The Art and Practice of Geomancy, by John Michael Greer with a preface by Lon Milo DuQuette
I came across this book entirely by accident while I was looking up what Lon Milo DuQuette had written recently. Geomancy, in essence, is the art of reading seemingly random patterns in nature and from basic tools: marks in the sand, flips of a coin, flocks of birds, ripples in a pond. The theory goes that the world has a spirit–called the anima mundi (soul of the world)–that can be tapped in to.
All in all I consider this book to be an excellent resource for learning geomancy, and it also sold me on the importance of learning geomancy for my own practice. I have always been somewhat dubious of
ripple counting methods for determining a yes/no answer that are any more complicated than a pendulum or flipping a coin, but this gave me more of a systemized framework for working with such information beyond just whether whatever I happen to be looking at turns out positive or negative.
He also discusses modern ethics in divination practice, something that I am going to write more on at a later point, but am extremely thankful to Greer for including here. It’s something we need to be having a deeper conversation on in the occult community.
The book is divided into three parts and then contains an appendix of various forms of invocation related to the figures, useful for ritual magic.
The first part of the book covers the figures themselves and the meaning of geomancy. We are first given an overview of geomancy as a kind of
hook to draw us into the material and introduce the terms used. This is all excellent material and gives you a feel for geomancy without getting too far into the weeds. After that we are given information about how the individual figures are constructed and the internal meaning of how they are put together, and then given a more in-depth analysis of each of the figures. This is generally useful information and it is presented well, but is hampered by the lack of summary charts or tables.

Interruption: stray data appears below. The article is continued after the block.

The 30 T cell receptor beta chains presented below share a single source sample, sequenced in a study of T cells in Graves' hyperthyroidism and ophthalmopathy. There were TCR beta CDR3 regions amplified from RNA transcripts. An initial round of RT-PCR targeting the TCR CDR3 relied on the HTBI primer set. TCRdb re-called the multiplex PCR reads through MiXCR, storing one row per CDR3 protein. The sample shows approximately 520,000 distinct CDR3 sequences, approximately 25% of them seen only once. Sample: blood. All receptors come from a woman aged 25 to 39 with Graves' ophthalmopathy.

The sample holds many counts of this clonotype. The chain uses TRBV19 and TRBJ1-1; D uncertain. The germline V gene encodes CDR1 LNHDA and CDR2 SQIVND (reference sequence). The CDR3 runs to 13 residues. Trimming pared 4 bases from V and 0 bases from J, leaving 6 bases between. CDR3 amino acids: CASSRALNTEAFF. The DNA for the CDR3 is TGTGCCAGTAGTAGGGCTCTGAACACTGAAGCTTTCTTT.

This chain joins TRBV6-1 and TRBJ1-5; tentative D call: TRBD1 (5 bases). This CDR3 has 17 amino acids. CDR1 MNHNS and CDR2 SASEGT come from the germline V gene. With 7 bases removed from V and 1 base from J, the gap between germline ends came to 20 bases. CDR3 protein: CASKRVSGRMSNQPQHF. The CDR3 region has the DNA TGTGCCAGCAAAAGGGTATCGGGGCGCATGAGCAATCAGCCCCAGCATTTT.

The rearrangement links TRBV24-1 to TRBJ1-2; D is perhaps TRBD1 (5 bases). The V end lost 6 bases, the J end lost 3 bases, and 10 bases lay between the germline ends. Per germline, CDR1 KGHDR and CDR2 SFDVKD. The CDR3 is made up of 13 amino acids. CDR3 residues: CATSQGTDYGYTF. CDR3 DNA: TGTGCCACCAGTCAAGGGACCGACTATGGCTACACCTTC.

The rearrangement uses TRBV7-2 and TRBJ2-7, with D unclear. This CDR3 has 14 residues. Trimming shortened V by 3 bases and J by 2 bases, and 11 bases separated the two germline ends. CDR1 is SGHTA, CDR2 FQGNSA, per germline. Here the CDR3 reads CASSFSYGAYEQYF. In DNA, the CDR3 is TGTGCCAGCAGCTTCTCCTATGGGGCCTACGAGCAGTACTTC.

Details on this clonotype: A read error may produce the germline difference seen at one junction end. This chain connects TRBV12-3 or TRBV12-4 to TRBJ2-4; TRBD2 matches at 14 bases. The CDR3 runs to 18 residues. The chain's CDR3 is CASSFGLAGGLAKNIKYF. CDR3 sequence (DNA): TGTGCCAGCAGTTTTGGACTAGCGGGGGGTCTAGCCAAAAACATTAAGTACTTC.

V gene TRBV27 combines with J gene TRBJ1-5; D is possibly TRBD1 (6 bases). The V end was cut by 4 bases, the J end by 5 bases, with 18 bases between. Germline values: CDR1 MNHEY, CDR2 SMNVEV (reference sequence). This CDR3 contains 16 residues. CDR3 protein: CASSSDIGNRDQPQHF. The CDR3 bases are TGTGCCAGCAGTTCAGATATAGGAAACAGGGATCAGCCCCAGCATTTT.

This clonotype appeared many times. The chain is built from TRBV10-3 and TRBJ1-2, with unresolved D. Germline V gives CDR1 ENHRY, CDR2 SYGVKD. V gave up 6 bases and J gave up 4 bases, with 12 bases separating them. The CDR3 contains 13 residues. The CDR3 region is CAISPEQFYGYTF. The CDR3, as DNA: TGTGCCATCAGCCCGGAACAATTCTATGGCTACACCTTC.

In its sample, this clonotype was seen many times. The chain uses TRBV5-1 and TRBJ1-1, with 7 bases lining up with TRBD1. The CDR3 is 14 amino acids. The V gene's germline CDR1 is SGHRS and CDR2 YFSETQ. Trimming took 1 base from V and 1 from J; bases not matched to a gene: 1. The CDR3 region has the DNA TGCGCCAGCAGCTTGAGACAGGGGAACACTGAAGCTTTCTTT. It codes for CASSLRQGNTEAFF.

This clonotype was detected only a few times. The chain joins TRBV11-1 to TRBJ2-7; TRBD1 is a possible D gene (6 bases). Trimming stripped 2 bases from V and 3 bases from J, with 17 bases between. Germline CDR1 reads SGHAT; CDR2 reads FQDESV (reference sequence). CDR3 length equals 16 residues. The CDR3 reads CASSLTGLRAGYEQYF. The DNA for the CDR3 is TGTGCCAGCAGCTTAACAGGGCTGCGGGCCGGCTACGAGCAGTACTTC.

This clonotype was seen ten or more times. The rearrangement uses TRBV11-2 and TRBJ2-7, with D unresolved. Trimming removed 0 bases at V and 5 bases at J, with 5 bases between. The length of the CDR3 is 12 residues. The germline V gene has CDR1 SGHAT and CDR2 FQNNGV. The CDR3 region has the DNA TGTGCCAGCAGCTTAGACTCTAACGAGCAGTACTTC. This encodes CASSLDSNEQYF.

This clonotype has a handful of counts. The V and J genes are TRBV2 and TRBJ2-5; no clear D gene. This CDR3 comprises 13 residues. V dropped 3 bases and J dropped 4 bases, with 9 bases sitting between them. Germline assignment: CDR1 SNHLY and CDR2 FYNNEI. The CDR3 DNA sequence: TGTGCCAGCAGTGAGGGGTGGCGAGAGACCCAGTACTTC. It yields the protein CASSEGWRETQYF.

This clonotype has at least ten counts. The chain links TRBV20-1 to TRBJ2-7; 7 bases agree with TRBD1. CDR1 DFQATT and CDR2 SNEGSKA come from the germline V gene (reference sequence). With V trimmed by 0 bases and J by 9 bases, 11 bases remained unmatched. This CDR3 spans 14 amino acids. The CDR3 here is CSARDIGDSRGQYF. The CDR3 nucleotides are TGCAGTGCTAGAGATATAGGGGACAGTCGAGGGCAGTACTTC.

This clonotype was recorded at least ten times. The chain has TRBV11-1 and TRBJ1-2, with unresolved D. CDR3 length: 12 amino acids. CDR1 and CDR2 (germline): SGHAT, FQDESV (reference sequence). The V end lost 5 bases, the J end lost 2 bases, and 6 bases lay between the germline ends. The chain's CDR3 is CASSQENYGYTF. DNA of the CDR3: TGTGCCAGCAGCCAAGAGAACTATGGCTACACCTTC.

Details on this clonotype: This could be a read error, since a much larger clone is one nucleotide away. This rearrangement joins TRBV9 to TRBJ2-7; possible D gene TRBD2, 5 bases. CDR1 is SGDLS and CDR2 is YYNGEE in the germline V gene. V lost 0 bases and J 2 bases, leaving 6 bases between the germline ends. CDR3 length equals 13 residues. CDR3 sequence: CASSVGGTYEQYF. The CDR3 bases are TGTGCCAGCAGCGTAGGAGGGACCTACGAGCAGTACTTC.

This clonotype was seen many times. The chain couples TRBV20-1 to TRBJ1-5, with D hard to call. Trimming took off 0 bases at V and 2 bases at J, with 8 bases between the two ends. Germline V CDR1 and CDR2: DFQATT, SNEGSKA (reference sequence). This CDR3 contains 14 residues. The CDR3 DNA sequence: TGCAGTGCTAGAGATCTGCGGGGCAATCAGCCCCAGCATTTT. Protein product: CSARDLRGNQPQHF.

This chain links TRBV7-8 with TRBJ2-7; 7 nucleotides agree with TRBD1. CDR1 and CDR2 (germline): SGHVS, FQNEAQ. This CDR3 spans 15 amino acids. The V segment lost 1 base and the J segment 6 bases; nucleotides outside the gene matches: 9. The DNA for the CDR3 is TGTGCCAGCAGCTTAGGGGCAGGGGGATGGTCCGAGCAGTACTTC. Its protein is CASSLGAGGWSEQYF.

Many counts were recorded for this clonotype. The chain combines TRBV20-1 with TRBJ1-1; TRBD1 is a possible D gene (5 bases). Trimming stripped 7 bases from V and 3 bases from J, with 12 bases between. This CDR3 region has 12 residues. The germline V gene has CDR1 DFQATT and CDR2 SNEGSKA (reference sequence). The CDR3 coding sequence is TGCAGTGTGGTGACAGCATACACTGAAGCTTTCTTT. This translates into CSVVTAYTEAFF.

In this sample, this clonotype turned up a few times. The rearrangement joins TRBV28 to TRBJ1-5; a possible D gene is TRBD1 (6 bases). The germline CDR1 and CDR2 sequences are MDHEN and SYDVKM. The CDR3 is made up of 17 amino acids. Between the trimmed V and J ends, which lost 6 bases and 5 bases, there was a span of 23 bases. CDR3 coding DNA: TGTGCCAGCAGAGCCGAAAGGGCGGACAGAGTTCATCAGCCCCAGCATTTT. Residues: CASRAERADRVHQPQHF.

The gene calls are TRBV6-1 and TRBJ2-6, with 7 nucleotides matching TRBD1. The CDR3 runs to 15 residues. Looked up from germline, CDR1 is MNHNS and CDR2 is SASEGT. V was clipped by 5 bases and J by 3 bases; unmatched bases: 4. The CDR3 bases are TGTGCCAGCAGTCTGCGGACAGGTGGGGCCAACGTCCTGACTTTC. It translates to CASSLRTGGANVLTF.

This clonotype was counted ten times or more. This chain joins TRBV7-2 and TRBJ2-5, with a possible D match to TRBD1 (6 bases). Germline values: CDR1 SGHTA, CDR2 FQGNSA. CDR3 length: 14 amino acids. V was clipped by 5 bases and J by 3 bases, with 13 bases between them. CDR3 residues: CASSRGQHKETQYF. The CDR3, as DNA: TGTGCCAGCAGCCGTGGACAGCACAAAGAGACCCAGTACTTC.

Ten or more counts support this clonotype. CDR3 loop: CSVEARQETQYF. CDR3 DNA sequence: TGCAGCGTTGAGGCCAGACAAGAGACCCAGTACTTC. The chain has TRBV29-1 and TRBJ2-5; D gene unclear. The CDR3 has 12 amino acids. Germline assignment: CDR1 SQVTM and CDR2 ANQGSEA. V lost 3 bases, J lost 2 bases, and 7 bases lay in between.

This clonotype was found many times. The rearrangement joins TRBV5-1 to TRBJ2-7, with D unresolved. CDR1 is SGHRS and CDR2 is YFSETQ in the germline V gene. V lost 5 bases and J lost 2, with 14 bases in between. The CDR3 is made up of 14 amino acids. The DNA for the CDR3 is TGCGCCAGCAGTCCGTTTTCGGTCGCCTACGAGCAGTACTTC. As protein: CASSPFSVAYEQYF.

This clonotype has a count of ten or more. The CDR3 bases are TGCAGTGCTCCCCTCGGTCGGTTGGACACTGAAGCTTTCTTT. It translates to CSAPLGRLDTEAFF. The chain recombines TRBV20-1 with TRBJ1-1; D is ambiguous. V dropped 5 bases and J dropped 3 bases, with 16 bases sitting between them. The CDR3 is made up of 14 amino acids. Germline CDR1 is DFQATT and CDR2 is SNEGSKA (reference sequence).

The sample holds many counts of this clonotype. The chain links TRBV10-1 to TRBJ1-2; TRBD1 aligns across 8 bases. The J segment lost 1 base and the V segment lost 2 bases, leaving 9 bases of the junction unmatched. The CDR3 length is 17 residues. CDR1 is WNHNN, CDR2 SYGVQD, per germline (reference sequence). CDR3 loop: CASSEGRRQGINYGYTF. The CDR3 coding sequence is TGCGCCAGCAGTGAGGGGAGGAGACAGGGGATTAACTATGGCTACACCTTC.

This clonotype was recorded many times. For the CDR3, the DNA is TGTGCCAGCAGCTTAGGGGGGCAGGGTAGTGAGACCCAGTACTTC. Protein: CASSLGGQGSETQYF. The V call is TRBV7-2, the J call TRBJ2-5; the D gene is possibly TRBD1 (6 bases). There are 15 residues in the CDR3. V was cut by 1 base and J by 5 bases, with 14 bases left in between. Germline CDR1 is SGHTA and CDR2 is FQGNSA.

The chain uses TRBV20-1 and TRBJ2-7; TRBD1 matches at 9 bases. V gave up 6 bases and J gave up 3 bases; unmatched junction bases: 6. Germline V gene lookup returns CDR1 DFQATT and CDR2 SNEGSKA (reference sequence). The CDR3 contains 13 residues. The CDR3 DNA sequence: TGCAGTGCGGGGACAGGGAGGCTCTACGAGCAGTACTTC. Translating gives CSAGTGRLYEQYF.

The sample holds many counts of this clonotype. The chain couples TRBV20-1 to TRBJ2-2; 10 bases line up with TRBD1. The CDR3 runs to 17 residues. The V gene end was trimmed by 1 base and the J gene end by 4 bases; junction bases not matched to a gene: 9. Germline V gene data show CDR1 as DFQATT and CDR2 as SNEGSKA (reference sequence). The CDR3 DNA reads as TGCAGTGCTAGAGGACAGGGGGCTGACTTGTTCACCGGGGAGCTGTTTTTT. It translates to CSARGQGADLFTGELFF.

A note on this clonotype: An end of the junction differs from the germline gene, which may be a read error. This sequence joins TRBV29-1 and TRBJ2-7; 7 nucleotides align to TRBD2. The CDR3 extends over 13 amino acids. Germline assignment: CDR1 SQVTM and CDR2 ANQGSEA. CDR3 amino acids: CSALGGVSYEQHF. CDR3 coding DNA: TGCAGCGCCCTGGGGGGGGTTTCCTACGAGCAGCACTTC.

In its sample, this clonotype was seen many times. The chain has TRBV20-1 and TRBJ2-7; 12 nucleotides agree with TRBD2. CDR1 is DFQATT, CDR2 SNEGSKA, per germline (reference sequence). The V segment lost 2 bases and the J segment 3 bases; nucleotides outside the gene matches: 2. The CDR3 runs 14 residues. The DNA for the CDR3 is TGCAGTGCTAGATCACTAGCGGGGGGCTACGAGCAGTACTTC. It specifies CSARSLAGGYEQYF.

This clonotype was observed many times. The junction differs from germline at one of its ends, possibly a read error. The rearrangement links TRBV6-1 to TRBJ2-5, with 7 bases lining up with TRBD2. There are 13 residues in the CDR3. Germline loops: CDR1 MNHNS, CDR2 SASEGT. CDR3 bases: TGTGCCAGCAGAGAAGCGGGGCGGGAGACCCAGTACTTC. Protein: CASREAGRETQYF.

The second part covers geomantic divination. We are introduced to how to construct a shield chart and interpret it, then are given information on how to read an astrological house chart with geomantic figures, and then given some advanced (or rather, alternative) interpretation methods. The flexibility and capability of the method is really on showcase here, and Greer overall does a good job of explaining it. I wish, however, that he had fleshed out the information on interpreting a house chart a little more and given some more attention to the advanced interpretive methods, as both of these sections feel a little shallow.
The third section aims to cover geomantic meditation and magic. In describing geomantic meditation, he starts out by talking in terms of a common misconception about Eastern meditation (that it
seeks to stop the normal flow of thought through the meditator’s mind and
empty the mind’s content), which is unfortunate, since Asian meditation practices are significantly more diverse and linking the forms of meditation he talks about with the Buddhist or Hindu practices would give readers a great body of material with which to work from.
He then goes on to advocate practicing discursive meditation, which is the form of meditation that involves intense focus on a particular theme, which is then explored in depth. He then goes on to give a series of exercises designed to take the reader into a deeper understanding of the geomantic figures.
It should be understood that none of these exercises are the sort of thing you do quickly. For example: He advocates doing the first preliminary exercise (which is, essentially, body awareness) for ten minutes daily for two weeks before starting the second preliminary exercise (fourfold breath), and the second exercise for ten minutes daily for two weeks before moving on from there. The preliminary exercises are not going to be new to anyone who has occult training, but then he gets into the geomantic meditations themselves, which are: